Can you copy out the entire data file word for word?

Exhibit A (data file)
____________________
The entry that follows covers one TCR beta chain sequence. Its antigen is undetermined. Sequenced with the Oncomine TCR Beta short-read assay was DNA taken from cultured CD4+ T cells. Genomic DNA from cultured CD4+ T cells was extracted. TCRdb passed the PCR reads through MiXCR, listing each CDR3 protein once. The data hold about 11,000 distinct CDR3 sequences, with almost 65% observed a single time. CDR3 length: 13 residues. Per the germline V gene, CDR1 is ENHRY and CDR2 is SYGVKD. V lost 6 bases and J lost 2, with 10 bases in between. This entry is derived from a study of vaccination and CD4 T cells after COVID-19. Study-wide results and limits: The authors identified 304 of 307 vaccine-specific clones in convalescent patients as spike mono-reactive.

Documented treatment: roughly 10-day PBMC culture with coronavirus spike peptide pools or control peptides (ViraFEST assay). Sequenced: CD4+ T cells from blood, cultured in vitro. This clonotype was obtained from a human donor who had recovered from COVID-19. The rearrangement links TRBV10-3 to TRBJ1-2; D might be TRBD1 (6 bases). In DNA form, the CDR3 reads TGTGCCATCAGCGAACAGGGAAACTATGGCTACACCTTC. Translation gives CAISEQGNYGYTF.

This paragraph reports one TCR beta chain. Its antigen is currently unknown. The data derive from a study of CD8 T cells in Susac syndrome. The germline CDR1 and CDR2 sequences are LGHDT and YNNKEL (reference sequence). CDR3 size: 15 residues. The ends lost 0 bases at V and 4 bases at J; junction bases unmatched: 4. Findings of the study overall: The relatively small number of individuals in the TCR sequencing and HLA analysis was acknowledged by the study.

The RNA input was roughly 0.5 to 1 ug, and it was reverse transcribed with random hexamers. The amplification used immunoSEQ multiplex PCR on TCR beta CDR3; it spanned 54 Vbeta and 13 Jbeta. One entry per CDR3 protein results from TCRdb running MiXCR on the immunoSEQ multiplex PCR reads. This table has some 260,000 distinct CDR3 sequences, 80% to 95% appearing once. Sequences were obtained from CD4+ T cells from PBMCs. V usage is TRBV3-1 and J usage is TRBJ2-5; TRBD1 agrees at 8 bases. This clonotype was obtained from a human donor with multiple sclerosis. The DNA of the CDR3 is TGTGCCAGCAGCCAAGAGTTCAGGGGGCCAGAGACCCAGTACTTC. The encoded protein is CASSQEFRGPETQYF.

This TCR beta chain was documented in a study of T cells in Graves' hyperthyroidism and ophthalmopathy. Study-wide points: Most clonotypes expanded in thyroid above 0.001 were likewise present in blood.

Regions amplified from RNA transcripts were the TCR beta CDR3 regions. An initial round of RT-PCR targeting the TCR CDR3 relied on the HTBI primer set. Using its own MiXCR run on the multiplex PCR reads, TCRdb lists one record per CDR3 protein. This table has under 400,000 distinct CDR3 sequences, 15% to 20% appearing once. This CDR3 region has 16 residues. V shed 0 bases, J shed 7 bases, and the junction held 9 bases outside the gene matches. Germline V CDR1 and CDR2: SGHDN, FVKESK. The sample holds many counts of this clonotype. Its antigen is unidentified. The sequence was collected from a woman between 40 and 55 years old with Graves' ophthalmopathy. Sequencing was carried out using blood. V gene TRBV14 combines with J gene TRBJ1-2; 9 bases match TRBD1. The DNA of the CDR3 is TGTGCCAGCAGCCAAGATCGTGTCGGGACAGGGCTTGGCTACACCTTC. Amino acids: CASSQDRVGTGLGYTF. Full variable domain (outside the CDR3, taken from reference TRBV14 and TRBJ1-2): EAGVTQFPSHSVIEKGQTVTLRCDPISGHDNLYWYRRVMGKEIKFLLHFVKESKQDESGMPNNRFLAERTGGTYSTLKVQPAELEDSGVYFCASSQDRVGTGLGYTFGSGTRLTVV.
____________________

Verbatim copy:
The entry that follows covers one TCR beta chain sequence. Its antigen is undetermined. Sequenced with the Oncomine TCR Beta short-read assay was DNA taken from cultured CD4+ T cells. Genomic DNA from cultured CD4+ T cells was extracted. TCRdb passed the PCR reads through MiXCR, listing each CDR3 protein once. The data hold about 11,000 distinct CDR3 sequences, with almost 65% observed a single time. CDR3 length: 13 residues. Per the germline V gene, CDR1 is ENHRY and CDR2 is SYGVKD. V lost 6 bases and J lost 2, with 10 bases in between. This entry is derived from a study of vaccination and CD4 T cells after COVID-19. Study-wide results and limits: The authors identified 304 of 307 vaccine-specific clones in convalescent patients as spike mono-reactive.

Documented treatment: roughly 10-day PBMC culture with coronavirus spike peptide pools or control peptides (ViraFEST assay). Sequenced: CD4+ T cells from blood, cultured in vitro. This clonotype was obtained from a human donor who had recovered from COVID-19. The rearrangement links TRBV10-3 to TRBJ1-2; D might be TRBD1 (6 bases). In DNA form, the CDR3 reads TGTGCCATCAGCGAACAGGGAAACTATGGCTACACCTTC. Translation gives CAISEQGNYGYTF.

This paragraph reports one TCR beta chain. Its antigen is currently unknown. The data derive from a study of CD8 T cells in Susac syndrome. The germline CDR1 and CDR2 sequences are LGHDT and YNNKEL (reference sequence). CDR3 size: 15 residues. The ends lost 0 bases at V and 4 bases at J; junction bases unmatched: 4. Findings of the study overall: The relatively small number of individuals in the TCR sequencing and HLA analysis was acknowledged by the study.

The RNA input was roughly 0.5 to 1 ug, and it was reverse transcribed with random hexamers. The amplification used immunoSEQ multiplex PCR on TCR beta CDR3; it spanned 54 Vbeta and 13 Jbeta. One entry per CDR3 protein results from TCRdb running MiXCR on the immunoSEQ multiplex PCR reads. This table has some 260,000 distinct CDR3 sequences, 80% to 95% appearing once. Sequences were obtained from CD4+ T cells from PBMCs. V usage is TRBV3-1 and J usage is TRBJ2-5; TRBD1 agrees at 8 bases. This clonotype was obtained from a human donor with multiple sclerosis. The DNA of the CDR3 is TGTGCCAGCAGCCAAGAGTTCAGGGGGCCAGAGACCCAGTACTTC. The encoded protein is CASSQEFRGPETQYF.

This TCR beta chain was documented in a study of T cells in Graves' hyperthyroidism and ophthalmopathy. Study-wide points: Most clonotypes expanded in thyroid above 0.001 were likewise present in blood.

Regions amplified from RNA transcripts were the TCR beta CDR3 regions. An initial round of RT-PCR targeting the TCR CDR3 relied on the HTBI primer set. Using its own MiXCR run on the multiplex PCR reads, TCRdb lists one record per CDR3 protein. This table has under 400,000 distinct CDR3 sequences, 15% to 20% appearing once. This CDR3 region has 16 residues. V shed 0 bases, J shed 7 bases, and the junction held 9 bases outside the gene matches. Germline V CDR1 and CDR2: SGHDN, FVKESK. The sample holds many counts of this clonotype. Its antigen is unidentified. The sequence was collected from a woman between 40 and 55 years old with Graves' ophthalmopathy. Sequencing was carried out using blood. V gene TRBV14 combines with J gene TRBJ1-2; 9 bases match TRBD1. The DNA of the CDR3 is TGTGCCAGCAGCCAAGATCGTGTCGGGACAGGGCTTGGCTACACCTTC. Amino acids: CASSQDRVGTGLGYTF. Full variable domain (outside the CDR3, taken from reference TRBV14 and TRBJ1-2): EAGVTQFPSHSVIEKGQTVTLRCDPISGHDNLYWYRRVMGKEIKFLLHFVKESKQDESGMPNNRFLAERTGGTYSTLKVQPAELEDSGVYFCASSQDRVGTGLGYTFGSGTRLTVV.